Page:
It's available in many forms, including liquid extracts, capsules, powders and teas

 

16. Colostrum

Colostrum is a special kind of milk, also known as “first milk”. 

It’s naturally produced by the mammary glands of mammals immediately following the delivery of a newborn. 

It contains a number of different nutrients and growth factors, including IGF-1, that support the health and development of a newborn baby (58). 

Colostrum from cows (bovine colostrum) can be taken as a supplement by humans for its health benefits.  

Research shows that colostrum supplementation significantly increases circulating levels of IGF-1 (59-60).  

I take this bovine colostrum powder regularly. I would say it's probably the most important supplement I've taken to optimize my IGF-1 levels. 

17. Acetyl-L-Carnitine

Acetyl-L-carnitine (ALCAR) is an acetylated form of the amino acid carnitine.  

It’s been shown to have neuroprotective and cognitive-enhancing effects. It’s often used as a natural brain booster because it increases alertness and provides support to brain cells.  

ALCAR has also been shown to be very effective at alleviating chronic fatigue and improving mood. It helps reverse neurological decline and supports mitochondria function as well. 

It does so much, so not surprisingly, researchers have also found that ALCAR increases IGF-1 levels in humans (20).  

Animal studies also show that it increases IGF-1 levels in rats (21-22).  

I find that ALCAR personally gives me a big boost in mental energy and cognitive function.  

That’s why it’s included in the Optimal Brain supplement

18. Creatine

Creatine is a molecule produced in the body and found in some foods, particularly meat, eggs, and fish.  

Creatine is also available as a supplement. Athletes, bodybuilders, wrestlers, sprinters often take extra creatine to gain more muscle mass. It’s an incredibly well-researched supplement and safe to take regularly. 

Supplementing with creatine can also support the brain. It's been shown to have neuroprotective effects and it rapidly produces energy to support brain cell function (23).  

In one study, healthy individuals took creatine every day for 5 days, and researchers witnessed a 30 per cent increase in IGF expression (24).  

When I’m lifting weights regularly, I take this creatine powder every day on an empty stomach. 

19. Ursolic Acid

An apple partially peeled. Apple peels contain ursolic acid, a natural compound that can increase IGF-1 levels.

Ursolic Acid is a natural compound found in a variety of plants and herbs, such as apple peels, rosemary, thyme and holy basil. Apple peels contain the largest amount.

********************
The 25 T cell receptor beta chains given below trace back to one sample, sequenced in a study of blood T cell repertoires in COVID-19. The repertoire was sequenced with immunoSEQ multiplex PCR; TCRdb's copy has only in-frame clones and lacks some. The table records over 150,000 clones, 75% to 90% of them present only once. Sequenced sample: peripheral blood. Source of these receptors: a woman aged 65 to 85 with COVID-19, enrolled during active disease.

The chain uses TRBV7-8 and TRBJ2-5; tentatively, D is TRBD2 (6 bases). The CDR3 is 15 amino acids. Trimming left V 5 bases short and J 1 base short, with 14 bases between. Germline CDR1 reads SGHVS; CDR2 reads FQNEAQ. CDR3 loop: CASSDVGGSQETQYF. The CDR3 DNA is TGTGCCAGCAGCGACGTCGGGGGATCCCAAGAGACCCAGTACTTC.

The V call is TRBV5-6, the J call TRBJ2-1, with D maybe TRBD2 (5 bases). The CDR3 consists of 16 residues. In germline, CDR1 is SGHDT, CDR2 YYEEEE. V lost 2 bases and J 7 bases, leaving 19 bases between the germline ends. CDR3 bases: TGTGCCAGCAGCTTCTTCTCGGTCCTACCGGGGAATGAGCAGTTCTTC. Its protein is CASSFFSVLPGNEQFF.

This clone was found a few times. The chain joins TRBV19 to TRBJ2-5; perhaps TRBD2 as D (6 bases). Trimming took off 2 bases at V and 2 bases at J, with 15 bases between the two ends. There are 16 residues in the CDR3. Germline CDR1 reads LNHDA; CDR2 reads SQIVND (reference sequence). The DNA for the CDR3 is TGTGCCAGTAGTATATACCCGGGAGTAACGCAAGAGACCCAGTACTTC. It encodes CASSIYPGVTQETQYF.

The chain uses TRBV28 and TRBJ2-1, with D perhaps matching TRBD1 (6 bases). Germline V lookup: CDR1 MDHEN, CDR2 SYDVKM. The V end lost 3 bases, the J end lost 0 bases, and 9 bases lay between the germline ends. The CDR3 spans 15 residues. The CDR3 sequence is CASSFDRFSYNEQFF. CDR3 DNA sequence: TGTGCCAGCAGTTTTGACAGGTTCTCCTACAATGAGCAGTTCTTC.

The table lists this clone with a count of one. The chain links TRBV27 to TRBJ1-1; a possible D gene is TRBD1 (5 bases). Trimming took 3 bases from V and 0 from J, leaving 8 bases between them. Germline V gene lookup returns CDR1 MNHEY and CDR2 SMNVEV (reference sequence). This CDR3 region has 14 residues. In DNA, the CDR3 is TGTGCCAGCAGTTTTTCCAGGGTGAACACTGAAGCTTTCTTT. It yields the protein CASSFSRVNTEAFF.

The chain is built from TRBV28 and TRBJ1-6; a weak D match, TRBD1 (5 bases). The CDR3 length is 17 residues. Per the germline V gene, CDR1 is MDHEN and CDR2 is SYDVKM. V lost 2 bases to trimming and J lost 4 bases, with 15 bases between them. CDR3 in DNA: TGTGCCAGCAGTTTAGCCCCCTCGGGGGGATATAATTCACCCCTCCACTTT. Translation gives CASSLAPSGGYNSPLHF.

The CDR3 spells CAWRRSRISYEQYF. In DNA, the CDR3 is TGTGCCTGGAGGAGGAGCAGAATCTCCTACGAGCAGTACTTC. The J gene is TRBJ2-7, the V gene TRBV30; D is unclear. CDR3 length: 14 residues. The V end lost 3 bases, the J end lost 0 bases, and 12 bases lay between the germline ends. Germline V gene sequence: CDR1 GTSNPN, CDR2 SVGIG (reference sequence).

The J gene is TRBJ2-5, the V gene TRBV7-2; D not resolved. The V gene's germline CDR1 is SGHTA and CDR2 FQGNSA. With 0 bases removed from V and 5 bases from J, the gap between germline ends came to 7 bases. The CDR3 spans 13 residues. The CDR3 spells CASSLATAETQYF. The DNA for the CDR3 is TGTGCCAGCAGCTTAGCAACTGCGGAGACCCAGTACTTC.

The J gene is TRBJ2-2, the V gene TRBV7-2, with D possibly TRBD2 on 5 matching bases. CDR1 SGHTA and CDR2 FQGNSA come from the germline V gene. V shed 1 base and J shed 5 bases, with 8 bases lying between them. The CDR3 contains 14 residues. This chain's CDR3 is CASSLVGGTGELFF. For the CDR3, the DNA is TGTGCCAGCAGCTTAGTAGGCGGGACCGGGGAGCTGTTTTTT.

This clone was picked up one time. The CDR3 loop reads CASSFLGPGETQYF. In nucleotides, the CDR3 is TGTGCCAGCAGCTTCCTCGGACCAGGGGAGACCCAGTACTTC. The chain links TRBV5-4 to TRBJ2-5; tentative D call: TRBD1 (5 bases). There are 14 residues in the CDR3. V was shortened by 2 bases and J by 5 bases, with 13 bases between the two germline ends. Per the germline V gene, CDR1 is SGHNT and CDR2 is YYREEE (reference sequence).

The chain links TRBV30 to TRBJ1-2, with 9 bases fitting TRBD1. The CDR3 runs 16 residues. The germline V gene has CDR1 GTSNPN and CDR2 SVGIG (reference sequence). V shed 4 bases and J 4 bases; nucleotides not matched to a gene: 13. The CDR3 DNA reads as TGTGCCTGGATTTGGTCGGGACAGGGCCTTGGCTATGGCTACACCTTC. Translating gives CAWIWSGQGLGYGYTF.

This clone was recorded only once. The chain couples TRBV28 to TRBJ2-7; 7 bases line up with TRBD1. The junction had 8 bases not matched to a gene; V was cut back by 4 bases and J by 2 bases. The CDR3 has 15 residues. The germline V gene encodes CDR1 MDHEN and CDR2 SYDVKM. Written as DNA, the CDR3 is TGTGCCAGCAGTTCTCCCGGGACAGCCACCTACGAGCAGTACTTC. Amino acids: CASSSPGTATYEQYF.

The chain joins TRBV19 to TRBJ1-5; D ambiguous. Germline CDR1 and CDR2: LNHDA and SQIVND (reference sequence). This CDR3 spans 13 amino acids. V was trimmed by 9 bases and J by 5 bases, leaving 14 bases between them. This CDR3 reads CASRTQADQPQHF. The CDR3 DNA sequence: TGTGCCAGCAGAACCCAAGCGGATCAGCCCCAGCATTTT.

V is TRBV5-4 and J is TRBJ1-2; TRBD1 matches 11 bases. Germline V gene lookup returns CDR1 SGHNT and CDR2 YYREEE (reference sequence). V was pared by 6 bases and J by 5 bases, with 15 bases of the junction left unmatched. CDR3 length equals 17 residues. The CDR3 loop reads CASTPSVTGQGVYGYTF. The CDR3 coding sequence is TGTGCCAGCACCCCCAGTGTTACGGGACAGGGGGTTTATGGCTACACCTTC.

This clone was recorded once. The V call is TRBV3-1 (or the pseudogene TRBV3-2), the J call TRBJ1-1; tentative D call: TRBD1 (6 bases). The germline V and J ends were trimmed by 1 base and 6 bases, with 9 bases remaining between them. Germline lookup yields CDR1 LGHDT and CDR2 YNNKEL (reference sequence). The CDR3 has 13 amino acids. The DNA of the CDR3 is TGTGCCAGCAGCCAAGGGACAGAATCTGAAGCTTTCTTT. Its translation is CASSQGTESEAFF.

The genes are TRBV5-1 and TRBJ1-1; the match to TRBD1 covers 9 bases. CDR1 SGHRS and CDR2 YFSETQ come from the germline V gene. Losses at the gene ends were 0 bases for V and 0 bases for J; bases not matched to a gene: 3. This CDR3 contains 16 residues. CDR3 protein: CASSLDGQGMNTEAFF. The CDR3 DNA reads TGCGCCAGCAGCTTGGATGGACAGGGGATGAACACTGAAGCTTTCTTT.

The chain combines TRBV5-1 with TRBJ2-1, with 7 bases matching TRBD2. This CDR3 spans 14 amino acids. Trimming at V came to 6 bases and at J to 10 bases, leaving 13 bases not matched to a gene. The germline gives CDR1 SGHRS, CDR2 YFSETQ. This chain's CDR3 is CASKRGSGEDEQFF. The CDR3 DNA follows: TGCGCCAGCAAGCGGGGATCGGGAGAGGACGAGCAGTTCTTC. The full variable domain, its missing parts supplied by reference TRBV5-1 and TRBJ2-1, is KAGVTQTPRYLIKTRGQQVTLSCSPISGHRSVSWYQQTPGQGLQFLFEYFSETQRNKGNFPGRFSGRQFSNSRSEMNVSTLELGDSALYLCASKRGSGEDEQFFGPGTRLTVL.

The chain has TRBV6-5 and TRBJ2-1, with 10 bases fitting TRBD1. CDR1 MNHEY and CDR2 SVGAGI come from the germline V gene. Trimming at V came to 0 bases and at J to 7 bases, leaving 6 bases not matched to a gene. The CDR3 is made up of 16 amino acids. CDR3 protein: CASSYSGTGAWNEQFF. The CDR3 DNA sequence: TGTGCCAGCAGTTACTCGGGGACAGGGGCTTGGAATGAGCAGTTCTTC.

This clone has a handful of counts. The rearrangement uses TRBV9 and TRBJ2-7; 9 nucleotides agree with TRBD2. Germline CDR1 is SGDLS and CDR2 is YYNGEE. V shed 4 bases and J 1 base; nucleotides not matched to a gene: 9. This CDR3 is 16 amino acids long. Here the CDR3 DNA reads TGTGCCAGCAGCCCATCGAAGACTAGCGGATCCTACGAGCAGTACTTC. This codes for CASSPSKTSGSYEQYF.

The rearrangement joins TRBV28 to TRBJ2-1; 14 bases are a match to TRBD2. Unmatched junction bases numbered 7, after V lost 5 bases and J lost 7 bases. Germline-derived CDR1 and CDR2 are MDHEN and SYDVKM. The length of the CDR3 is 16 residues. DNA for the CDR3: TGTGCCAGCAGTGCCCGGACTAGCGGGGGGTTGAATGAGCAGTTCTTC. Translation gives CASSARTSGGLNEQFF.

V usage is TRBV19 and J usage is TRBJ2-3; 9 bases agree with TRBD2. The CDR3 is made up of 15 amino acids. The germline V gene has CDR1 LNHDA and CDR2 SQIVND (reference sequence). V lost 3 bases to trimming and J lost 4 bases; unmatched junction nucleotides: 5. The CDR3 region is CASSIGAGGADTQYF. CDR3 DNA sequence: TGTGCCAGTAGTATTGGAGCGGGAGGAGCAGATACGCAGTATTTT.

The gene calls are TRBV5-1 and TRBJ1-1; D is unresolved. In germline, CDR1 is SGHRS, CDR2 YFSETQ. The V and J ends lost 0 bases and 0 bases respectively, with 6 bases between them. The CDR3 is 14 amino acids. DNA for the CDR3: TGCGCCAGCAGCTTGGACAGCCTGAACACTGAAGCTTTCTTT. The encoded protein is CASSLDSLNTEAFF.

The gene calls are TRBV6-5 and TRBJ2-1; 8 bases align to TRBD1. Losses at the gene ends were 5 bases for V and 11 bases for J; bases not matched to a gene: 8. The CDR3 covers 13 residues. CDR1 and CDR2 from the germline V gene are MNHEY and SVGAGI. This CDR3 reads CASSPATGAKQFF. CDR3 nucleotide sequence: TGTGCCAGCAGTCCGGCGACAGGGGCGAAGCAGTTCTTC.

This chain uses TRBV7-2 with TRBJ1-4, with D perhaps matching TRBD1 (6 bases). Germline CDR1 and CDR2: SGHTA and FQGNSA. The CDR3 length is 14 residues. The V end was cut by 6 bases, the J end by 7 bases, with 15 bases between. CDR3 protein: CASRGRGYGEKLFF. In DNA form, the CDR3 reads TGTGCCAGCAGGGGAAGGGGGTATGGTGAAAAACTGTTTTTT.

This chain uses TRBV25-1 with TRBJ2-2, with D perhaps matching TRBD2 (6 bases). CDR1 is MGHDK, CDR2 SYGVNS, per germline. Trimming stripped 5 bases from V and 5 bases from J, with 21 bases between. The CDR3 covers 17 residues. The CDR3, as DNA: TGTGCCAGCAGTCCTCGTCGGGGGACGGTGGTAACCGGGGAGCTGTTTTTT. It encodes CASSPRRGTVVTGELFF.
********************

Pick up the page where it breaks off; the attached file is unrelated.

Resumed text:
In one study, supplementing with 100 mg of Ursolic Acid, three times daily, increased IGF-1 levels in humans by 22.8 per cent (62).  

Animal research also shows that it increases IGF-1 signaling and enhances IGF-1 receptors (61, 63).  

You can get pure Ursolic Acid through Amazon.

Or you can supplement with the herb Holy Basil, which contains some Ursolic Acid. But it may not be as effective as taking pure Ursolic Acid.  

20. Hydroxy Methyl Butyrate

Hydroxy Methyl Butyrate (HMB) is a metabolite of leucine. 

It's also a dietary supplement used by athletes and bodybuilders to increase muscle strength and development. 

Studies show that HMB supplementation increases the expression and levels of IGF-1 (64-65).  

You can get HMB through Amazon.  

21. Coenzyme Q10

Coenzyme Q10 (CoQ10) is a coenzyme and antioxidant located primarily in the mitochondria. It has numerous known health benefits and plays a critical role in producing energy for the body.  

CoQ10 is produced within the body, but it’s also found within food and can be supplied to the body through food or supplementation. It resembles a fat-soluble vitamin. 

Meat and fish are the richest sources of dietary CoQ10, including beef, pork, chicken heart, and chicken liver. Nuts and some oils also contain some CoQ10.  

Research shows that supplementing with CoQ10 significantly increases IGF-1 levels (26).  

Ubiquinol is the best supplemental form of CoQ10 that is absorbed by the body. I took this one when I was on antidepressants and for a short while after coming off them. 

 

Best Lifestyle Habits, Therapies and Practices to Increase Insulin-Like Growth Factor 1 (IGF-1) Naturally

 

22. Low-Level Laser Therapy

Low-level laser therapy (LLLT), or photobiomodulation, is a treatment that uses low-level (low-power) lasers or light-emitting diodes (LEDs) to stimulate brain cells, helping them function better.  

Dr. Norman Doidge, a psychiatrist and researcher who teaches at the University of Toronto, discusses the amazing effects of LLLT in his book The Brain’s Way of Healing